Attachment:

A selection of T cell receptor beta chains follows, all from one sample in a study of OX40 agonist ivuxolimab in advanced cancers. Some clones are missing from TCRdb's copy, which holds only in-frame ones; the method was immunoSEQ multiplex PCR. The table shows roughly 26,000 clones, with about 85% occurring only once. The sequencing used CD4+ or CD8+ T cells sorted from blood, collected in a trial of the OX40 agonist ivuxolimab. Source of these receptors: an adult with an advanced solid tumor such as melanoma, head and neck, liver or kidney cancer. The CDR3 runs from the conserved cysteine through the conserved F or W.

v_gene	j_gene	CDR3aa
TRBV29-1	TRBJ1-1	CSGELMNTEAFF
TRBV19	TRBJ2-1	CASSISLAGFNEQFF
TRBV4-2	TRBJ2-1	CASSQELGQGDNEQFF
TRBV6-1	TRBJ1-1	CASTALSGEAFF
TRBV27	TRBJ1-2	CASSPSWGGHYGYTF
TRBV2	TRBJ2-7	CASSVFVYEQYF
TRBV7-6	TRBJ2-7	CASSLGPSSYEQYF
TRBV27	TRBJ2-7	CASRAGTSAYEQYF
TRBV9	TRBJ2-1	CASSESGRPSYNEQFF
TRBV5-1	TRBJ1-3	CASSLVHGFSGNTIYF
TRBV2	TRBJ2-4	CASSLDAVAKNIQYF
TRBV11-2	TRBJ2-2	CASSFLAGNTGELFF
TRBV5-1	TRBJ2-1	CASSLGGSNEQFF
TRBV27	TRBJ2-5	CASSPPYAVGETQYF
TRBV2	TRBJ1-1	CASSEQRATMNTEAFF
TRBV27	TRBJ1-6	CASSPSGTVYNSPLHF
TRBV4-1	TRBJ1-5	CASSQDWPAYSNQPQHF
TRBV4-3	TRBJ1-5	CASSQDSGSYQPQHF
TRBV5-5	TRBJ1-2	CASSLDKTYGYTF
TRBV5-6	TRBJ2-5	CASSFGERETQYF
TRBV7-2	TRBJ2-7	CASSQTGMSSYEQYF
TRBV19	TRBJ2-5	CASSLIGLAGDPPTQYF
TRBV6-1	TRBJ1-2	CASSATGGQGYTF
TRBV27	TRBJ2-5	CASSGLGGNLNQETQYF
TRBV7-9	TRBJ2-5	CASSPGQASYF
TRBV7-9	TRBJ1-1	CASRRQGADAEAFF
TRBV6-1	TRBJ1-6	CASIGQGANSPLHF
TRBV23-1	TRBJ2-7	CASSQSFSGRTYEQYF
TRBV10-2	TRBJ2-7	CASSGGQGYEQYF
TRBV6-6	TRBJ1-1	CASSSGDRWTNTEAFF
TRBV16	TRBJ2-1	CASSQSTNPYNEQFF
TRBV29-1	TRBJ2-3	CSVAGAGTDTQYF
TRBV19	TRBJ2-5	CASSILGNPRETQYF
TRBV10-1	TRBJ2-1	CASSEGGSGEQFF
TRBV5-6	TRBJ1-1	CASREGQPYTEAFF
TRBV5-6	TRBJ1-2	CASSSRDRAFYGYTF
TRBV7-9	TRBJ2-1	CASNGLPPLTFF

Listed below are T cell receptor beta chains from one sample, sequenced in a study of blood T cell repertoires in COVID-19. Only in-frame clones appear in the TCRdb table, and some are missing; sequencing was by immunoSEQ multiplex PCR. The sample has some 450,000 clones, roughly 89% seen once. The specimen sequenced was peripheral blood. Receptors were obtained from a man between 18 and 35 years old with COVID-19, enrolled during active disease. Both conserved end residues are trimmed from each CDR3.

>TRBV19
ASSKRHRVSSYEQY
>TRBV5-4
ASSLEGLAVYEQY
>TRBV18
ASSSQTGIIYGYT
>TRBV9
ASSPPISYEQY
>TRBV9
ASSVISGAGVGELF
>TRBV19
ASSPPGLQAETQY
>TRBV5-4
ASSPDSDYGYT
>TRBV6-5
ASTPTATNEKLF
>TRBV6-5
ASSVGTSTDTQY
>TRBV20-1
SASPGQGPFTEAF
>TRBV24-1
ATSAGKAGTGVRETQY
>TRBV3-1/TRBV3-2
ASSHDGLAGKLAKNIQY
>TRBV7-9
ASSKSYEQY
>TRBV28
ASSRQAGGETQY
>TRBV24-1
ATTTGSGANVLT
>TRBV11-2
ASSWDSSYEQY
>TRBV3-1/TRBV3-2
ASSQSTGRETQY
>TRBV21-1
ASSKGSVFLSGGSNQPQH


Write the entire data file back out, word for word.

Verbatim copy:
A selection of T cell receptor beta chains follows, all from one sample in a study of OX40 agonist ivuxolimab in advanced cancers. Some clones are missing from TCRdb's copy, which holds only in-frame ones; the method was immunoSEQ multiplex PCR. The table shows roughly 26,000 clones, with about 85% occurring only once. The sequencing used CD4+ or CD8+ T cells sorted from blood, collected in a trial of the OX40 agonist ivuxolimab. Source of these receptors: an adult with an advanced solid tumor such as melanoma, head and neck, liver or kidney cancer. The CDR3 runs from the conserved cysteine through the conserved F or W.

v_gene	j_gene	CDR3aa
TRBV29-1	TRBJ1-1	CSGELMNTEAFF
TRBV19	TRBJ2-1	CASSISLAGFNEQFF
TRBV4-2	TRBJ2-1	CASSQELGQGDNEQFF
TRBV6-1	TRBJ1-1	CASTALSGEAFF
TRBV27	TRBJ1-2	CASSPSWGGHYGYTF
TRBV2	TRBJ2-7	CASSVFVYEQYF
TRBV7-6	TRBJ2-7	CASSLGPSSYEQYF
TRBV27	TRBJ2-7	CASRAGTSAYEQYF
TRBV9	TRBJ2-1	CASSESGRPSYNEQFF
TRBV5-1	TRBJ1-3	CASSLVHGFSGNTIYF
TRBV2	TRBJ2-4	CASSLDAVAKNIQYF
TRBV11-2	TRBJ2-2	CASSFLAGNTGELFF
TRBV5-1	TRBJ2-1	CASSLGGSNEQFF
TRBV27	TRBJ2-5	CASSPPYAVGETQYF
TRBV2	TRBJ1-1	CASSEQRATMNTEAFF
TRBV27	TRBJ1-6	CASSPSGTVYNSPLHF
TRBV4-1	TRBJ1-5	CASSQDWPAYSNQPQHF
TRBV4-3	TRBJ1-5	CASSQDSGSYQPQHF
TRBV5-5	TRBJ1-2	CASSLDKTYGYTF
TRBV5-6	TRBJ2-5	CASSFGERETQYF
TRBV7-2	TRBJ2-7	CASSQTGMSSYEQYF
TRBV19	TRBJ2-5	CASSLIGLAGDPPTQYF
TRBV6-1	TRBJ1-2	CASSATGGQGYTF
TRBV27	TRBJ2-5	CASSGLGGNLNQETQYF
TRBV7-9	TRBJ2-5	CASSPGQASYF
TRBV7-9	TRBJ1-1	CASRRQGADAEAFF
TRBV6-1	TRBJ1-6	CASIGQGANSPLHF
TRBV23-1	TRBJ2-7	CASSQSFSGRTYEQYF
TRBV10-2	TRBJ2-7	CASSGGQGYEQYF
TRBV6-6	TRBJ1-1	CASSSGDRWTNTEAFF
TRBV16	TRBJ2-1	CASSQSTNPYNEQFF
TRBV29-1	TRBJ2-3	CSVAGAGTDTQYF
TRBV19	TRBJ2-5	CASSILGNPRETQYF
TRBV10-1	TRBJ2-1	CASSEGGSGEQFF
TRBV5-6	TRBJ1-1	CASREGQPYTEAFF
TRBV5-6	TRBJ1-2	CASSSRDRAFYGYTF
TRBV7-9	TRBJ2-1	CASNGLPPLTFF

Listed below are T cell receptor beta chains from one sample, sequenced in a study of blood T cell repertoires in COVID-19. Only in-frame clones appear in the TCRdb table, and some are missing; sequencing was by immunoSEQ multiplex PCR. The sample has some 450,000 clones, roughly 89% seen once. The specimen sequenced was peripheral blood. Receptors were obtained from a man between 18 and 35 years old with COVID-19, enrolled during active disease. Both conserved end residues are trimmed from each CDR3.

>TRBV19
ASSKRHRVSSYEQY
>TRBV5-4
ASSLEGLAVYEQY
>TRBV18
ASSSQTGIIYGYT
>TRBV9
ASSPPISYEQY
>TRBV9
ASSVISGAGVGELF
>TRBV19
ASSPPGLQAETQY
>TRBV5-4
ASSPDSDYGYT
>TRBV6-5
ASTPTATNEKLF
>TRBV6-5
ASSVGTSTDTQY
>TRBV20-1
SASPGQGPFTEAF
>TRBV24-1
ATSAGKAGTGVRETQY
>TRBV3-1/TRBV3-2
ASSHDGLAGKLAKNIQY
>TRBV7-9
ASSKSYEQY
>TRBV28
ASSRQAGGETQY
>TRBV24-1
ATTTGSGANVLT
>TRBV11-2
ASSWDSSYEQY
>TRBV3-1/TRBV3-2
ASSQSTGRETQY
>TRBV21-1
ASSKGSVFLSGGSNQPQH